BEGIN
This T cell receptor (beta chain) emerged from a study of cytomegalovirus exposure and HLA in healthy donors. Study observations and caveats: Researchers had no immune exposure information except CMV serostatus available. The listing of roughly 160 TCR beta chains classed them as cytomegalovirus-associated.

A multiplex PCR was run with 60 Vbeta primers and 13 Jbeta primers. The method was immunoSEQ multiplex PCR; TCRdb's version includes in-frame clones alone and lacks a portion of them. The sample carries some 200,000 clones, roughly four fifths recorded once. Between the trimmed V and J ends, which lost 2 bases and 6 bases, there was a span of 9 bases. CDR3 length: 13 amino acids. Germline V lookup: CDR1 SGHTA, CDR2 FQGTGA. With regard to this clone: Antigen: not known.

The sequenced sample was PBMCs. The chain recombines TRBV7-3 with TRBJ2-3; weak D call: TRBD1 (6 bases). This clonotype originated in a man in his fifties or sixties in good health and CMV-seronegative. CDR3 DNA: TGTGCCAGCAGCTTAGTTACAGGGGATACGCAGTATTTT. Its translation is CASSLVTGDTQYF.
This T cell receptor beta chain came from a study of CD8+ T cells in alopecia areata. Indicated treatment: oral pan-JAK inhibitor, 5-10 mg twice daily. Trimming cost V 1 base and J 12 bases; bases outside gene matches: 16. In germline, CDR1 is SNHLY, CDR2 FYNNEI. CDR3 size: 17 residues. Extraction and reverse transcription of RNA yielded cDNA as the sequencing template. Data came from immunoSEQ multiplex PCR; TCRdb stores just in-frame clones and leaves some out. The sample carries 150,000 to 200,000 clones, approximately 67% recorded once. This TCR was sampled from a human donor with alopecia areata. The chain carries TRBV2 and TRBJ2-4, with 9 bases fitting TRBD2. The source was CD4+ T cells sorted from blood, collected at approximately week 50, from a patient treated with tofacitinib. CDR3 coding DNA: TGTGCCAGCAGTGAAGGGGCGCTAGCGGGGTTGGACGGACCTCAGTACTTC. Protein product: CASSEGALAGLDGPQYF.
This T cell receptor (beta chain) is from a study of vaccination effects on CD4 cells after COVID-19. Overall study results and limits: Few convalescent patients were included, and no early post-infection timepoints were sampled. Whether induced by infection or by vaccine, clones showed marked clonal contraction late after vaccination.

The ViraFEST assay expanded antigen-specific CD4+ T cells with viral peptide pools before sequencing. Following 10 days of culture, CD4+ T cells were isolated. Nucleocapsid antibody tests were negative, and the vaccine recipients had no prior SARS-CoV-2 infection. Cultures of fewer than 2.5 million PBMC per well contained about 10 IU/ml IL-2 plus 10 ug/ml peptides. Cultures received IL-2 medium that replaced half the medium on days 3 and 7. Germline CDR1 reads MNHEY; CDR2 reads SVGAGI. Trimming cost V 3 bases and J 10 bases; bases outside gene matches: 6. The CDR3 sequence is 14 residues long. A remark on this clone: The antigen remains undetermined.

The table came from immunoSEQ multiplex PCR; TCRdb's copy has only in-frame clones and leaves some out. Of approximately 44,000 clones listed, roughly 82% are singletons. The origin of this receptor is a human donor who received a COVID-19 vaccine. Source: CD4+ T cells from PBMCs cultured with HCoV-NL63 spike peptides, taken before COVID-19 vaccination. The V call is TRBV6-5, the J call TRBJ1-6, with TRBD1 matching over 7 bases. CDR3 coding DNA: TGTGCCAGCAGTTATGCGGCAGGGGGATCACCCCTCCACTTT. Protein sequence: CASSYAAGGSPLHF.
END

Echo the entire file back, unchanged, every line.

This T cell receptor (beta chain) emerged from a study of cytomegalovirus exposure and HLA in healthy donors. Study observations and caveats: Researchers had no immune exposure information except CMV serostatus available. The listing of roughly 160 TCR beta chains classed them as cytomegalovirus-associated.

A multiplex PCR was run with 60 Vbeta primers and 13 Jbeta primers. The method was immunoSEQ multiplex PCR; TCRdb's version includes in-frame clones alone and lacks a portion of them. The sample carries some 200,000 clones, roughly four fifths recorded once. Between the trimmed V and J ends, which lost 2 bases and 6 bases, there was a span of 9 bases. CDR3 length: 13 amino acids. Germline V lookup: CDR1 SGHTA, CDR2 FQGTGA. With regard to this clone: Antigen: not known.

The sequenced sample was PBMCs. The chain recombines TRBV7-3 with TRBJ2-3; weak D call: TRBD1 (6 bases). This clonotype originated in a man in his fifties or sixties in good health and CMV-seronegative. CDR3 DNA: TGTGCCAGCAGCTTAGTTACAGGGGATACGCAGTATTTT. Its translation is CASSLVTGDTQYF.
This T cell receptor beta chain came from a study of CD8+ T cells in alopecia areata. Indicated treatment: oral pan-JAK inhibitor, 5-10 mg twice daily. Trimming cost V 1 base and J 12 bases; bases outside gene matches: 16. In germline, CDR1 is SNHLY, CDR2 FYNNEI. CDR3 size: 17 residues. Extraction and reverse transcription of RNA yielded cDNA as the sequencing template. Data came from immunoSEQ multiplex PCR; TCRdb stores just in-frame clones and leaves some out. The sample carries 150,000 to 200,000 clones, approximately 67% recorded once. This TCR was sampled from a human donor with alopecia areata. The chain carries TRBV2 and TRBJ2-4, with 9 bases fitting TRBD2. The source was CD4+ T cells sorted from blood, collected at approximately week 50, from a patient treated with tofacitinib. CDR3 coding DNA: TGTGCCAGCAGTGAAGGGGCGCTAGCGGGGTTGGACGGACCTCAGTACTTC. Protein product: CASSEGALAGLDGPQYF.
This T cell receptor (beta chain) is from a study of vaccination effects on CD4 cells after COVID-19. Overall study results and limits: Few convalescent patients were included, and no early post-infection timepoints were sampled. Whether induced by infection or by vaccine, clones showed marked clonal contraction late after vaccination.

The ViraFEST assay expanded antigen-specific CD4+ T cells with viral peptide pools before sequencing. Following 10 days of culture, CD4+ T cells were isolated. Nucleocapsid antibody tests were negative, and the vaccine recipients had no prior SARS-CoV-2 infection. Cultures of fewer than 2.5 million PBMC per well contained about 10 IU/ml IL-2 plus 10 ug/ml peptides. Cultures received IL-2 medium that replaced half the medium on days 3 and 7. Germline CDR1 reads MNHEY; CDR2 reads SVGAGI. Trimming cost V 3 bases and J 10 bases; bases outside gene matches: 6. The CDR3 sequence is 14 residues long. A remark on this clone: The antigen remains undetermined.

The table came from immunoSEQ multiplex PCR; TCRdb's copy has only in-frame clones and leaves some out. Of approximately 44,000 clones listed, roughly 82% are singletons. The origin of this receptor is a human donor who received a COVID-19 vaccine. Source: CD4+ T cells from PBMCs cultured with HCoV-NL63 spike peptides, taken before COVID-19 vaccination. The V call is TRBV6-5, the J call TRBJ1-6, with TRBD1 matching over 7 bases. CDR3 coding DNA: TGTGCCAGCAGTTATGCGGCAGGGGGATCACCCCTCCACTTT. Protein sequence: CASSYAAGGSPLHF.